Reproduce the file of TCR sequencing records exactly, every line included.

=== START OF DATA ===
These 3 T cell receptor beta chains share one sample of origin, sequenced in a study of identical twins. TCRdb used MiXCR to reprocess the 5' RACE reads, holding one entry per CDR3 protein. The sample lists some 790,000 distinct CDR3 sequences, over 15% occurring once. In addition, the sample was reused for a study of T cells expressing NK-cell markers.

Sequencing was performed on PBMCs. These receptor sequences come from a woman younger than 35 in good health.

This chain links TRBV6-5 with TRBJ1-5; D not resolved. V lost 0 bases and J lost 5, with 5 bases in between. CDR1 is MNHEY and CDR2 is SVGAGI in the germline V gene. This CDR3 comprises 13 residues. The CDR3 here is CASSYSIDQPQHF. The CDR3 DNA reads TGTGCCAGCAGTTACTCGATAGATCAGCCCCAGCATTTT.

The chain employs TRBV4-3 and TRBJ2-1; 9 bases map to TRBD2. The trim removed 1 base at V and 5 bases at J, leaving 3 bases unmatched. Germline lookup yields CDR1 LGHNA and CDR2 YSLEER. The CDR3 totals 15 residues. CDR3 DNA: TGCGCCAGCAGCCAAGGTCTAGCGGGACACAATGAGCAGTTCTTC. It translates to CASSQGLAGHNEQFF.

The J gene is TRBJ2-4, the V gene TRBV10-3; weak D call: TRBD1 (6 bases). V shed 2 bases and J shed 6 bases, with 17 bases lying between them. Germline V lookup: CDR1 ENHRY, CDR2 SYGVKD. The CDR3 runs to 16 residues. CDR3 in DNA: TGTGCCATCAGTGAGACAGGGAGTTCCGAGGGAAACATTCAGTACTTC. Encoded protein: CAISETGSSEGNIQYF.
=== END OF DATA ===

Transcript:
These 3 T cell receptor beta chains share one sample of origin, sequenced in a study of identical twins. TCRdb used MiXCR to reprocess the 5' RACE reads, holding one entry per CDR3 protein. The sample lists some 790,000 distinct CDR3 sequences, over 15% occurring once. In addition, the sample was reused for a study of T cells expressing NK-cell markers.

Sequencing was performed on PBMCs. These receptor sequences come from a woman younger than 35 in good health.

This chain links TRBV6-5 with TRBJ1-5; D not resolved. V lost 0 bases and J lost 5, with 5 bases in between. CDR1 is MNHEY and CDR2 is SVGAGI in the germline V gene. This CDR3 comprises 13 residues. The CDR3 here is CASSYSIDQPQHF. The CDR3 DNA reads TGTGCCAGCAGTTACTCGATAGATCAGCCCCAGCATTTT.

The chain employs TRBV4-3 and TRBJ2-1; 9 bases map to TRBD2. The trim removed 1 base at V and 5 bases at J, leaving 3 bases unmatched. Germline lookup yields CDR1 LGHNA and CDR2 YSLEER. The CDR3 totals 15 residues. CDR3 DNA: TGCGCCAGCAGCCAAGGTCTAGCGGGACACAATGAGCAGTTCTTC. It translates to CASSQGLAGHNEQFF.

The J gene is TRBJ2-4, the V gene TRBV10-3; weak D call: TRBD1 (6 bases). V shed 2 bases and J shed 6 bases, with 17 bases lying between them. Germline V lookup: CDR1 ENHRY, CDR2 SYGVKD. The CDR3 runs to 16 residues. CDR3 in DNA: TGTGCCATCAGTGAGACAGGGAGTTCCGAGGGAAACATTCAGTACTTC. Encoded protein: CAISETGSSEGNIQYF.